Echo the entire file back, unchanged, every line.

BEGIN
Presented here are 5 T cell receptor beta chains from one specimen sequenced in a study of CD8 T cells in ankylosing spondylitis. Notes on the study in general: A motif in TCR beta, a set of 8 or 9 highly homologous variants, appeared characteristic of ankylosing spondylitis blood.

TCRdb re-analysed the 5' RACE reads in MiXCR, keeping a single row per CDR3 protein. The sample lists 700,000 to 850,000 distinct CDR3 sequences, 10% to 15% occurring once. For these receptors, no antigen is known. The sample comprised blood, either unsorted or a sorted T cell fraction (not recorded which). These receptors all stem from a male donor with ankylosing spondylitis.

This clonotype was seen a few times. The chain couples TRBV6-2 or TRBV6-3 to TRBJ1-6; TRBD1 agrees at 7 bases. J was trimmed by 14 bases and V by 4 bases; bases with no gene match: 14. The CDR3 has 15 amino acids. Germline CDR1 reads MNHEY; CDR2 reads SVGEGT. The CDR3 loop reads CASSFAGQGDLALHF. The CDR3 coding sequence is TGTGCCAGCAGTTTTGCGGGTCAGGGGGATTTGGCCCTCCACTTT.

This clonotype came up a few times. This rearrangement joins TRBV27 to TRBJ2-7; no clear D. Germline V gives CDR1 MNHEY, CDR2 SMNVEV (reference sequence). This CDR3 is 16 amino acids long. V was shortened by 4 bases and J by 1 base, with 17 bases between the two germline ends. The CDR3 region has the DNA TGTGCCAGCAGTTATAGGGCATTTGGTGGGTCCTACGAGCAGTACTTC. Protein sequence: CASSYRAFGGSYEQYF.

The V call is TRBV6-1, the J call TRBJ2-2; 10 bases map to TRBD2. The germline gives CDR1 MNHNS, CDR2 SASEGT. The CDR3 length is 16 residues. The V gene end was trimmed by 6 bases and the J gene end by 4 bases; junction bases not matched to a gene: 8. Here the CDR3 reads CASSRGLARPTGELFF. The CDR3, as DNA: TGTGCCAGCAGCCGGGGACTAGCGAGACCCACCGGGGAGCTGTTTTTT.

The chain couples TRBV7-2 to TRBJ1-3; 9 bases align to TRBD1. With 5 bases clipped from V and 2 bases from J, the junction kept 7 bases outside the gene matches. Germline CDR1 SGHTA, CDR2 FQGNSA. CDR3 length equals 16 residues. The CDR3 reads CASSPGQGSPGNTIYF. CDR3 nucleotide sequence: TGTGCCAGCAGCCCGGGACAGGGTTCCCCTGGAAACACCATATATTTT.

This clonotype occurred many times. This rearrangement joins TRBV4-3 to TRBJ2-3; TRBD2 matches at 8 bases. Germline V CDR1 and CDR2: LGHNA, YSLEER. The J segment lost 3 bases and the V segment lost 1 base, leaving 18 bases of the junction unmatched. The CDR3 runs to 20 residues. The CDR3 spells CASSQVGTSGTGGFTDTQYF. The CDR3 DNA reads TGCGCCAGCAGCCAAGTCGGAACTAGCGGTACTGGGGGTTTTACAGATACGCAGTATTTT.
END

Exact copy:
Presented here are 5 T cell receptor beta chains from one specimen sequenced in a study of CD8 T cells in ankylosing spondylitis. Notes on the study in general: A motif in TCR beta, a set of 8 or 9 highly homologous variants, appeared characteristic of ankylosing spondylitis blood.

TCRdb re-analysed the 5' RACE reads in MiXCR, keeping a single row per CDR3 protein. The sample lists 700,000 to 850,000 distinct CDR3 sequences, 10% to 15% occurring once. For these receptors, no antigen is known. The sample comprised blood, either unsorted or a sorted T cell fraction (not recorded which). These receptors all stem from a male donor with ankylosing spondylitis.

This clonotype was seen a few times. The chain couples TRBV6-2 or TRBV6-3 to TRBJ1-6; TRBD1 agrees at 7 bases. J was trimmed by 14 bases and V by 4 bases; bases with no gene match: 14. The CDR3 has 15 amino acids. Germline CDR1 reads MNHEY; CDR2 reads SVGEGT. The CDR3 loop reads CASSFAGQGDLALHF. The CDR3 coding sequence is TGTGCCAGCAGTTTTGCGGGTCAGGGGGATTTGGCCCTCCACTTT.

This clonotype came up a few times. This rearrangement joins TRBV27 to TRBJ2-7; no clear D. Germline V gives CDR1 MNHEY, CDR2 SMNVEV (reference sequence). This CDR3 is 16 amino acids long. V was shortened by 4 bases and J by 1 base, with 17 bases between the two germline ends. The CDR3 region has the DNA TGTGCCAGCAGTTATAGGGCATTTGGTGGGTCCTACGAGCAGTACTTC. Protein sequence: CASSYRAFGGSYEQYF.

The V call is TRBV6-1, the J call TRBJ2-2; 10 bases map to TRBD2. The germline gives CDR1 MNHNS, CDR2 SASEGT. The CDR3 length is 16 residues. The V gene end was trimmed by 6 bases and the J gene end by 4 bases; junction bases not matched to a gene: 8. Here the CDR3 reads CASSRGLARPTGELFF. The CDR3, as DNA: TGTGCCAGCAGCCGGGGACTAGCGAGACCCACCGGGGAGCTGTTTTTT.

The chain couples TRBV7-2 to TRBJ1-3; 9 bases align to TRBD1. With 5 bases clipped from V and 2 bases from J, the junction kept 7 bases outside the gene matches. Germline CDR1 SGHTA, CDR2 FQGNSA. CDR3 length equals 16 residues. The CDR3 reads CASSPGQGSPGNTIYF. CDR3 nucleotide sequence: TGTGCCAGCAGCCCGGGACAGGGTTCCCCTGGAAACACCATATATTTT.

This clonotype occurred many times. This rearrangement joins TRBV4-3 to TRBJ2-3; TRBD2 matches at 8 bases. Germline V CDR1 and CDR2: LGHNA, YSLEER. The J segment lost 3 bases and the V segment lost 1 base, leaving 18 bases of the junction unmatched. The CDR3 runs to 20 residues. The CDR3 spells CASSQVGTSGTGGFTDTQYF. The CDR3 DNA reads TGCGCCAGCAGCCAAGTCGGAACTAGCGGTACTGGGGGTTTTACAGATACGCAGTATTTT.